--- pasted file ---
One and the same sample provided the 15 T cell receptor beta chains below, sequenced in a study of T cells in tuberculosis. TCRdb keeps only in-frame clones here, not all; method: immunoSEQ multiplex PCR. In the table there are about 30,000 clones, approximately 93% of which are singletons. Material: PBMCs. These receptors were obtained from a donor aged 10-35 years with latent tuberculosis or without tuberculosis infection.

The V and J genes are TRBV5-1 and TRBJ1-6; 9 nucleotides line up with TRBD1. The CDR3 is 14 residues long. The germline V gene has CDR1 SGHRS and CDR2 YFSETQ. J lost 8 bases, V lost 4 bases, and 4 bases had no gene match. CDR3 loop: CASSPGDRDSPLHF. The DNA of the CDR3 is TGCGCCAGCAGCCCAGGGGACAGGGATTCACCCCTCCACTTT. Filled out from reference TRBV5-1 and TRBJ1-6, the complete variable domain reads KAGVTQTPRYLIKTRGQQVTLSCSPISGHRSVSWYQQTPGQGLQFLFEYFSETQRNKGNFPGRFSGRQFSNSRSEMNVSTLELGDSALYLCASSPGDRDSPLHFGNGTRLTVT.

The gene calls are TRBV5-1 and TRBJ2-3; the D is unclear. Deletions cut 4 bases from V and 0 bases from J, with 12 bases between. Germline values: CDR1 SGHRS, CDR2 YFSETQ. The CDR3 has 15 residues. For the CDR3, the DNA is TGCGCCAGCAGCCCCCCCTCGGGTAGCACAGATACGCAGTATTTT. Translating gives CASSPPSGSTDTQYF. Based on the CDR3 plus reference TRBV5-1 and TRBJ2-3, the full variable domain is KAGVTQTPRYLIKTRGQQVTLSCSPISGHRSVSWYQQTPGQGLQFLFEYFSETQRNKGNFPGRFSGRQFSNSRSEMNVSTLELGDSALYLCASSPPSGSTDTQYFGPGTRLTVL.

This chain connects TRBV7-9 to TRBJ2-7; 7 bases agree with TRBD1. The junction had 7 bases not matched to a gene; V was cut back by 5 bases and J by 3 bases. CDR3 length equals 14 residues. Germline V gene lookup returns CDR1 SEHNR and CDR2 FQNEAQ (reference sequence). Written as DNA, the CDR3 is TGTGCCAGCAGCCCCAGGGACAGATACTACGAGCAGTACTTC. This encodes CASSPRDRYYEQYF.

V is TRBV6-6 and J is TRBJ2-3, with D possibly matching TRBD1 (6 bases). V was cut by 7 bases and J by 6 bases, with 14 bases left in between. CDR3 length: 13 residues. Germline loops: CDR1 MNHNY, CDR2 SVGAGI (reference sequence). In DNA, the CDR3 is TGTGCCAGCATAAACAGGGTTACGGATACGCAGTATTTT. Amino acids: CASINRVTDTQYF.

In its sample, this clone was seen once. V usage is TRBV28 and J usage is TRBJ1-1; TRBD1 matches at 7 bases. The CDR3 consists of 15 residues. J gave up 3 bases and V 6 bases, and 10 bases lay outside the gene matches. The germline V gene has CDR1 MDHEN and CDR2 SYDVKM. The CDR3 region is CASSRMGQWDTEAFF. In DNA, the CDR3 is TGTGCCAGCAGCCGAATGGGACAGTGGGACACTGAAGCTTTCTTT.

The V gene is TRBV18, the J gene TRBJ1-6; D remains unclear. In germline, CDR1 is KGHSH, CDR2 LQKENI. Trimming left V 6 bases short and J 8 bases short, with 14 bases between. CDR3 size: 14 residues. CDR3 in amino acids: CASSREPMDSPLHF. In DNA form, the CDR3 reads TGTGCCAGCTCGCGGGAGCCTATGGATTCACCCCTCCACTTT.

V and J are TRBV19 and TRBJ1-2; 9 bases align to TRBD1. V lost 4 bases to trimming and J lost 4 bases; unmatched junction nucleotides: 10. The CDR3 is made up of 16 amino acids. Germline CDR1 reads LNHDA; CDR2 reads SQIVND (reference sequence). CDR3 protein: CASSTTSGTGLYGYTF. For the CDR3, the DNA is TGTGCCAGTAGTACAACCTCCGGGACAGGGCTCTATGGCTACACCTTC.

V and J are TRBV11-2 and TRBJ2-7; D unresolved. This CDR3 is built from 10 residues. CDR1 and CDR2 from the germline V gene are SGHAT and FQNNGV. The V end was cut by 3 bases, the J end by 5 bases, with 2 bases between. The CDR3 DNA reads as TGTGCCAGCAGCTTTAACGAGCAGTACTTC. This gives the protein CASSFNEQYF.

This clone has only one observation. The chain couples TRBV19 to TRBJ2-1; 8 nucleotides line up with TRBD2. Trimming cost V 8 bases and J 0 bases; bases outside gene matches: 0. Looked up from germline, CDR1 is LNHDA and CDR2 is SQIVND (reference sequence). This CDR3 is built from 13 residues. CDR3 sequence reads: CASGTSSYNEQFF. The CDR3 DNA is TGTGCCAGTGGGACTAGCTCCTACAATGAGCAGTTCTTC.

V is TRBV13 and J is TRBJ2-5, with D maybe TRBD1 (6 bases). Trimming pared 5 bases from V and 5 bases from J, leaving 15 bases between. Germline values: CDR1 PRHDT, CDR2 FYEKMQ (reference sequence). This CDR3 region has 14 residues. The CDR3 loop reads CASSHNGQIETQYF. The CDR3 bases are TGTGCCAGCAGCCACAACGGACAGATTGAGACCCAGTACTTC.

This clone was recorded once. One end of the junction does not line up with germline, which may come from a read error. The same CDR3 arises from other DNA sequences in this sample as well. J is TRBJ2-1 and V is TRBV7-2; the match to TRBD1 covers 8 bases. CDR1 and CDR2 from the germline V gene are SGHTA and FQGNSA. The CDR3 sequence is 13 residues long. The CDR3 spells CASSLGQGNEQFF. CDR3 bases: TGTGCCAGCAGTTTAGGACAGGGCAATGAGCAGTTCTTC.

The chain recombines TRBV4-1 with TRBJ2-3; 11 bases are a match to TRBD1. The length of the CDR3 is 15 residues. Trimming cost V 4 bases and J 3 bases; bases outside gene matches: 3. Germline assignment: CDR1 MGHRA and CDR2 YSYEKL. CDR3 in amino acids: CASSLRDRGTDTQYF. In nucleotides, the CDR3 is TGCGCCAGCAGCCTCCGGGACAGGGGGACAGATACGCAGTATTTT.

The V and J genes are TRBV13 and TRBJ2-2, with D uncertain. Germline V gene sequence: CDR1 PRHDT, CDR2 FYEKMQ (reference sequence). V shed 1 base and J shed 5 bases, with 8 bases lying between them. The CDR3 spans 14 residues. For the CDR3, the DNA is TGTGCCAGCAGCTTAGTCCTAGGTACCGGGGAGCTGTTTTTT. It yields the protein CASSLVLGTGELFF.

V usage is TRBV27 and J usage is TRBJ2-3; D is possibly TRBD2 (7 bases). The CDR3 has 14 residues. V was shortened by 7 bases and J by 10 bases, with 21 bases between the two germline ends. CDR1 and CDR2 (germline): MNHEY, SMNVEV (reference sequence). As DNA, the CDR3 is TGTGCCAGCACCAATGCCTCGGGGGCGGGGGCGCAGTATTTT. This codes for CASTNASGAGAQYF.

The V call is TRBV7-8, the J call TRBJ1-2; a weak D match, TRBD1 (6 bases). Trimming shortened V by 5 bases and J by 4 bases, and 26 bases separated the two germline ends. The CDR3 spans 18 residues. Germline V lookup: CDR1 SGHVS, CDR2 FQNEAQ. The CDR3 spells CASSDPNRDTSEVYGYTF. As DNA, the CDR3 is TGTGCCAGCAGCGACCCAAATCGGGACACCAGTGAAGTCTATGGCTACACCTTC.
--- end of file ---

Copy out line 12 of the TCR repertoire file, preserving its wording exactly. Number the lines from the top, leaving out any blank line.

This clone was recorded once. One end of the junction does not line up with germline, which may come from a read error. The same CDR3 arises from other DNA sequences in this sample as well. J is TRBJ2-1 and V is TRBV7-2; the match to TRBD1 covers 8 bases. CDR1 and CDR2 from the germline V gene are SGHTA and FQGNSA. The CDR3 sequence is 13 residues long. The CDR3 spells CASSLGQGNEQFF. CDR3 bases: TGTGCCAGCAGTTTAGGACAGGGCAATGAGCAGTTCTTC.